For the past few months, I have been participating in advisory committee meetings for the El Movimiento exhibit, opening at the History Colorado Center on February 7. It’s been a little like going back to school for a refresher course—not to learn anything new, but to share stories with some of the old crowd like Manuel Martinez, Carlos Santistevan, Antonio Esquibel and others who were there in the ‘60s at the height of the Movement. We convened as a group to co-create the El Movimiento exhibit in collaboration with History Colorado staff. Our goal is to help newcomers understand our heritage and the history of the past as well as to simply remember and fondly recollect—with much joy—the early days of the Chicano Movement.
Those were happy days in the ‘60s; days full of wonder, adventure and a spiritual awakening that permeated everything I did. Up until then, my life seemed to lack cohesion and purpose. But, from the moment I made my commitment to the Movement, everything changed. The world changed, and suddenly the world and all its wonders became abundantly clear. Things that were a mystery were suddenly revealed to me. Things I took for granted took on new meaning. My awareness of the small things like the smell of fresh tortillas, the aroma of the forest after the spring rain, or the pungent essence of the flowers in my mother’s house, the hiss of the spattering rain on the tin roof, became more acute. The merciful snow that brought in the much needed winter to the Arkansas Valley where the seeds of the Movement were born. Wherever the time or the place, the noble instincts were always correct. The world was young and everything seemed possible. The sweet grass bent in the wind, the trees strong, upright, and firm. The aroma of the pine and the cedar carried in the mountain breeze and reached my hopeful and expectant heart.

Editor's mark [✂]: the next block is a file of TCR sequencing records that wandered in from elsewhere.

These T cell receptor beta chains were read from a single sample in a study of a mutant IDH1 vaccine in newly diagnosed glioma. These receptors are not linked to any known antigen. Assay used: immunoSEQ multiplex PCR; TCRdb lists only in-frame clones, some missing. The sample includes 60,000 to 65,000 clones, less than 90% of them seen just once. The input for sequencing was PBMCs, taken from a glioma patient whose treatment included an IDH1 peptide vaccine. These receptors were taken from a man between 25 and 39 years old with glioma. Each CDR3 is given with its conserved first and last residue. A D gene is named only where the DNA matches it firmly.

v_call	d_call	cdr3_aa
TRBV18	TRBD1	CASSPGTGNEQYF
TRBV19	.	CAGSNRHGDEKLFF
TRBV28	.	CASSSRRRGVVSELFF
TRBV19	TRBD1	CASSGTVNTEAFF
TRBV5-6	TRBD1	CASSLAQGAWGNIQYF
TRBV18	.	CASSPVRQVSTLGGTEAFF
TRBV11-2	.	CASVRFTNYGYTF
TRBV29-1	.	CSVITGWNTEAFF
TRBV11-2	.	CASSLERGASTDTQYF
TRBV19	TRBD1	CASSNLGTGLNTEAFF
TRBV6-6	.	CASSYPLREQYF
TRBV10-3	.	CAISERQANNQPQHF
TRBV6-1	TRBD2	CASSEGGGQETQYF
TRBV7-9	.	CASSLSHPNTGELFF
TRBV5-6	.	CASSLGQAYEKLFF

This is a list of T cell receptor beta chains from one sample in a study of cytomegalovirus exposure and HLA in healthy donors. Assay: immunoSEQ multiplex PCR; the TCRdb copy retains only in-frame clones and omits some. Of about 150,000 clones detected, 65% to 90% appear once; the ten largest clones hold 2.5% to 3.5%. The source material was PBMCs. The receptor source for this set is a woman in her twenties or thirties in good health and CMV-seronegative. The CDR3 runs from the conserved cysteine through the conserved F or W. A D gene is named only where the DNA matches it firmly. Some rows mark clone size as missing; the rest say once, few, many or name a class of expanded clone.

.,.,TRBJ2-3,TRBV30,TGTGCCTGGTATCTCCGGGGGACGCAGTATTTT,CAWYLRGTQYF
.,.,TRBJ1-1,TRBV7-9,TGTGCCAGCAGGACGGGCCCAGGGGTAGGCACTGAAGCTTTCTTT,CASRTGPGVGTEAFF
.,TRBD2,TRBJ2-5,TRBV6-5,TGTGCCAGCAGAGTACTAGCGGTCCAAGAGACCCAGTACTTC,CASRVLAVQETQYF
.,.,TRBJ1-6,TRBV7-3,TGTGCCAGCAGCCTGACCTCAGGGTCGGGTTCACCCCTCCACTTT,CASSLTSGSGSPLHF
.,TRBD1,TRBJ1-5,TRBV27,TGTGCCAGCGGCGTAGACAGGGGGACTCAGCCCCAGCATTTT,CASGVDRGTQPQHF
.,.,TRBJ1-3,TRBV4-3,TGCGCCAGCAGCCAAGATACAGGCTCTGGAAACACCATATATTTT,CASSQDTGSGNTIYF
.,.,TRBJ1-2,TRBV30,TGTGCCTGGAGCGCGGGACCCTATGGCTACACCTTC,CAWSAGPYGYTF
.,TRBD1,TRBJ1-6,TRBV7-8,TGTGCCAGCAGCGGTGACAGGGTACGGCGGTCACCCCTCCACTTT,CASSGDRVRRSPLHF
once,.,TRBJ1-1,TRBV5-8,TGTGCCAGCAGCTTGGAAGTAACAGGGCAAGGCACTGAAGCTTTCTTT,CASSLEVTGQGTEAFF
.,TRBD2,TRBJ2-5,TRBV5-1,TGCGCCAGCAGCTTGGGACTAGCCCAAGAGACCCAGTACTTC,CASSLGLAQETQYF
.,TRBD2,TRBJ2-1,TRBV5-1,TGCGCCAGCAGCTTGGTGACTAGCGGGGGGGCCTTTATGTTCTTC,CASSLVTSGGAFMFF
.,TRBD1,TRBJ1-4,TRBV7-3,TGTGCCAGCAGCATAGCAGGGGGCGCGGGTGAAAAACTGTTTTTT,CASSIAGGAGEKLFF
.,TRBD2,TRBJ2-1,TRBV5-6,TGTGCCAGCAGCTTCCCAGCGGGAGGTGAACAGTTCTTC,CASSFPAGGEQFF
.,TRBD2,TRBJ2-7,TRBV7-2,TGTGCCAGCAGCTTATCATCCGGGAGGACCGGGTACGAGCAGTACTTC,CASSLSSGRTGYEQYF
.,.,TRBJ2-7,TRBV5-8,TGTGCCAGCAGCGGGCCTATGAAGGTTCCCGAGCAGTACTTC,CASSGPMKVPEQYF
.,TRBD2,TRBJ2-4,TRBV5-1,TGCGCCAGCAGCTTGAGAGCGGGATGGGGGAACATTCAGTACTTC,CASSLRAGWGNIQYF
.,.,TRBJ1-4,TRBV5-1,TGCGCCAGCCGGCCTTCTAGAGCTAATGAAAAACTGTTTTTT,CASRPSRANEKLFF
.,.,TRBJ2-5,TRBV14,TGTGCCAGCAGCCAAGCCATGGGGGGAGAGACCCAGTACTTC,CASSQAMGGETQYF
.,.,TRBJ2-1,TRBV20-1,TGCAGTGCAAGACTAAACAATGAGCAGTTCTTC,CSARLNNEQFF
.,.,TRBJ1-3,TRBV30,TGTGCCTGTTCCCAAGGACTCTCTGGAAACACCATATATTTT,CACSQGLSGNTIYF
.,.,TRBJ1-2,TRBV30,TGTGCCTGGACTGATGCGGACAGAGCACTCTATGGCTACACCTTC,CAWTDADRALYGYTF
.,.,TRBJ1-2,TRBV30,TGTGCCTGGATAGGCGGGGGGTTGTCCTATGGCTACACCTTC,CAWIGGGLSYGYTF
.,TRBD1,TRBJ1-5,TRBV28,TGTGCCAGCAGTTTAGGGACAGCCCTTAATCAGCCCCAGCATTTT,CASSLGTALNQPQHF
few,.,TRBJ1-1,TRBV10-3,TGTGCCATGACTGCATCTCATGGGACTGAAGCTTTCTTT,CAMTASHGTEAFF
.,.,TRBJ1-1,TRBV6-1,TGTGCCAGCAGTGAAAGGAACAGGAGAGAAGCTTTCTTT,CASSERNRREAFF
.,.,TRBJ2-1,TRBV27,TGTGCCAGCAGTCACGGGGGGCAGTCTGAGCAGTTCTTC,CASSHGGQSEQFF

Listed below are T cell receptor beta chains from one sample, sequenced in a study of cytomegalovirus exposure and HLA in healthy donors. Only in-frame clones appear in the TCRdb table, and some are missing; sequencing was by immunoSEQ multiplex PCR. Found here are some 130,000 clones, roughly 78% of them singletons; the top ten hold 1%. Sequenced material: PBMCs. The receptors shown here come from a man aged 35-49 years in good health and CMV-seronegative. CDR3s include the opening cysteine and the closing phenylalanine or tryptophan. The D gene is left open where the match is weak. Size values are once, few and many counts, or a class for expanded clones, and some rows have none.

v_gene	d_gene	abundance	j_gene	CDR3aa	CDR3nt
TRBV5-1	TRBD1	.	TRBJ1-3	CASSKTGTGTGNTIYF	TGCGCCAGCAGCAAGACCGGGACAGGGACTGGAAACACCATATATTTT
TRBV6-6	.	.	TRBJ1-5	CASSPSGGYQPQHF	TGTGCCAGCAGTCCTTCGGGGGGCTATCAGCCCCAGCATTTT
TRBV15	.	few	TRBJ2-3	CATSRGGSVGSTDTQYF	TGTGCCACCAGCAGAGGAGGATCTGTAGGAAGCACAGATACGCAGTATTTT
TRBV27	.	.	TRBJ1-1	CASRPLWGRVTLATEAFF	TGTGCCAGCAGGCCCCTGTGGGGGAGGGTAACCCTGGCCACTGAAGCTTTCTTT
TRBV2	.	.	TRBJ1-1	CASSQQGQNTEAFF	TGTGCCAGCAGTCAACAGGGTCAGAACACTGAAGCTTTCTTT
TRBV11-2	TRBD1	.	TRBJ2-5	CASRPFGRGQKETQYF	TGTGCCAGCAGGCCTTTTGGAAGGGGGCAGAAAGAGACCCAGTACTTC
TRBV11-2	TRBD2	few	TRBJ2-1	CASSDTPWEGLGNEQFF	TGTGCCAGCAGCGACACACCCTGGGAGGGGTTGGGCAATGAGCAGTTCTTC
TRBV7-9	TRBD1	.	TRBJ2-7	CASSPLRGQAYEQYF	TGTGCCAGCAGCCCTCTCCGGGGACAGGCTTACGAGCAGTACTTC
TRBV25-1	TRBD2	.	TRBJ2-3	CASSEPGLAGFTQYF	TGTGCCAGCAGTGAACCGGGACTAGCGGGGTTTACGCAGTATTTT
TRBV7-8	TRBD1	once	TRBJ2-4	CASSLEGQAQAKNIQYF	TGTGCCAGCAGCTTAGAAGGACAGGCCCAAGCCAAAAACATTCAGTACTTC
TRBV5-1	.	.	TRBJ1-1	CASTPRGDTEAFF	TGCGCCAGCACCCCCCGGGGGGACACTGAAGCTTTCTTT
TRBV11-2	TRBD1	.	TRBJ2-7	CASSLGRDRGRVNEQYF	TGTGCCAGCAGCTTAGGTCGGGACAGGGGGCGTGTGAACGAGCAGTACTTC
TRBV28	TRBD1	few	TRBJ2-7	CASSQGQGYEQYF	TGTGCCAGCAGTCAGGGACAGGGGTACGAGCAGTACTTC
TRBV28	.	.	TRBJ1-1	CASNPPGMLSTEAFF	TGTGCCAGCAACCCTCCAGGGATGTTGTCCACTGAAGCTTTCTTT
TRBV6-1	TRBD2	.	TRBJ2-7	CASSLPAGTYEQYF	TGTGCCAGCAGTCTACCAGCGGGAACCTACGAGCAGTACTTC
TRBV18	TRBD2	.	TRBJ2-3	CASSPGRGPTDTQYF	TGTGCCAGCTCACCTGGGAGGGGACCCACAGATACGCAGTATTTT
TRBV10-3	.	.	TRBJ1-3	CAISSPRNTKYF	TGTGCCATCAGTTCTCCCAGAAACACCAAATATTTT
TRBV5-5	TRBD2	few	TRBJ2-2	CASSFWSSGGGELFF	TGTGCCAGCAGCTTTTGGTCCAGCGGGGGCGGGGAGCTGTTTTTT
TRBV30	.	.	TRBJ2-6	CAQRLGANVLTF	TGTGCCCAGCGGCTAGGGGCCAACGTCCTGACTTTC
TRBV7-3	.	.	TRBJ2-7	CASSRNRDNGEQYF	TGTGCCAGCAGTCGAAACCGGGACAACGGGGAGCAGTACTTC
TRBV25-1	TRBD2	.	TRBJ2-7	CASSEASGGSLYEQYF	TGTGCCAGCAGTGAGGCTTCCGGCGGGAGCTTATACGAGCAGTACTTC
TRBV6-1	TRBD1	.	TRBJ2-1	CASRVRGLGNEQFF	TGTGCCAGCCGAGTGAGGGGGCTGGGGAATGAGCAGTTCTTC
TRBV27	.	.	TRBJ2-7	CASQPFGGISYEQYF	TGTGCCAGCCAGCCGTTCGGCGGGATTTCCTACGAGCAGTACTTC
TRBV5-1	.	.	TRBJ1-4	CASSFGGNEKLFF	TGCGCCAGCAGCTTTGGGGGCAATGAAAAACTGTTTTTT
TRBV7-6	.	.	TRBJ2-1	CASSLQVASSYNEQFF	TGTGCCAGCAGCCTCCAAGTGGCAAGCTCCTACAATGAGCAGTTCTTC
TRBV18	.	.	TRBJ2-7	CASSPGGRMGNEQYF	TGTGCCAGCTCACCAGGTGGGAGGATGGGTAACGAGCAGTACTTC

Those metaphysical and yet worldly feelings carried me on their shoulders and showed me the way…the Movement provided the rest.
At the risk of sounding melodramatic, The Movement saved my life! Before it I was lost, struggling for an identity, looking for ways to fight back. I was always a smart, clever and resourceful guy but my enthusiasm and energy was being wasted. The Movement liberated my mind and taught me to channel my energy into a source for good. For justice.
I have spent the greater portion of my adult life in pursuit of that goal and I have never regretted one moment. My service in the Chicano Movement has been one of the great joys of my life. I have had victories and defeats but each one has been a lesson, a learning experience, from which I molded yet another way to serve.
There is a great deal of personal reward in working for the people. Looking back now there are moments which stand out and burn brightly in my mind: the March from Pueblo to Denver, tired, hot and dusty but smiling inwardly knowing that I was exactly where I belonged; the intoxicating chants of Huegla! Huelga! Huelga!
As we marched; serving as Cesar Chavez’s bodyguard for a weekend in Miami; attending the National Chicano Youth Conference and the Crusade, plus many other moments too numerous to mention, were experiences I was blessed to enjoy. In each of those moments was the feeling that we were doing God’s will and that one day our meager efforts would result in a just and better society. Lastly, the Movement provided me a forum for sharing the unique features of my culture and the wonderful world of the Chicano Experience with the rest of humanity; something I continue to do in the present day. It’s like a burning fire in my heart that like the mind and soul I was born with will be with me all of my days.